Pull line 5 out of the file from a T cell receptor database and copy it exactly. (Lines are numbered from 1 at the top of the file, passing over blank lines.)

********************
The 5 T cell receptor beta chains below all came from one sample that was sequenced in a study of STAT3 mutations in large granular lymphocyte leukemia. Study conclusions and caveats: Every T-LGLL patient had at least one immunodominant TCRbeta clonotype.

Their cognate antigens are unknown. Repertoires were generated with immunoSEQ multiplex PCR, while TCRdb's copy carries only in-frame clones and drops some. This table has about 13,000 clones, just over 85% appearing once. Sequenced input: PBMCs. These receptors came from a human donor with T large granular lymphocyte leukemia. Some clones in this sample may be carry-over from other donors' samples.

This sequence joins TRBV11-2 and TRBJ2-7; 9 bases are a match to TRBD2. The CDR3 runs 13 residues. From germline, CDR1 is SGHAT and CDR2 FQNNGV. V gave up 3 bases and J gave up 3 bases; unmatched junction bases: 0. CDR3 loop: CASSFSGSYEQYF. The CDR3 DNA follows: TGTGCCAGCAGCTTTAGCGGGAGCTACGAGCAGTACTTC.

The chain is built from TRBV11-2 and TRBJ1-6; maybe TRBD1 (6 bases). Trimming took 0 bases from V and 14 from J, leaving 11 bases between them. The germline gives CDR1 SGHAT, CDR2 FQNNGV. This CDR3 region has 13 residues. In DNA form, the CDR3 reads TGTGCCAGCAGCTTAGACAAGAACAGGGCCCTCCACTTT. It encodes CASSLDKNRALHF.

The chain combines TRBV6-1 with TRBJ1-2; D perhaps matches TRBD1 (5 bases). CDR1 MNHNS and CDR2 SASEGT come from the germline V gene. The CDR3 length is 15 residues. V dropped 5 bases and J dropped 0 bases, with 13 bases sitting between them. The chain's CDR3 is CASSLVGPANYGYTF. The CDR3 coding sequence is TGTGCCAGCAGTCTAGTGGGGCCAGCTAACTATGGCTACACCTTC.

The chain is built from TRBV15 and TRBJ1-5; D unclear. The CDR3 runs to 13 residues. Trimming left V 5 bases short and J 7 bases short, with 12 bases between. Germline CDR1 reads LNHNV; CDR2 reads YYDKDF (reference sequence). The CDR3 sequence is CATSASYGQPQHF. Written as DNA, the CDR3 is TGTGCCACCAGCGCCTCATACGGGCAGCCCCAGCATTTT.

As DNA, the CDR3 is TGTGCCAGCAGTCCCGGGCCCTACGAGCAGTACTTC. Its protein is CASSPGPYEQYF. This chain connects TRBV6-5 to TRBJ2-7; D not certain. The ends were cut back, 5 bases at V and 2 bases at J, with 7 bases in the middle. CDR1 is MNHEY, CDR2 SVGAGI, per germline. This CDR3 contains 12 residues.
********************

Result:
The chain combines TRBV6-1 with TRBJ1-2; D perhaps matches TRBD1 (5 bases). CDR1 MNHNS and CDR2 SASEGT come from the germline V gene. The CDR3 length is 15 residues. V dropped 5 bases and J dropped 0 bases, with 13 bases sitting between them. The chain's CDR3 is CASSLVGPANYGYTF. The CDR3 coding sequence is TGTGCCAGCAGTCTAGTGGGGCCAGCTAACTATGGCTACACCTTC.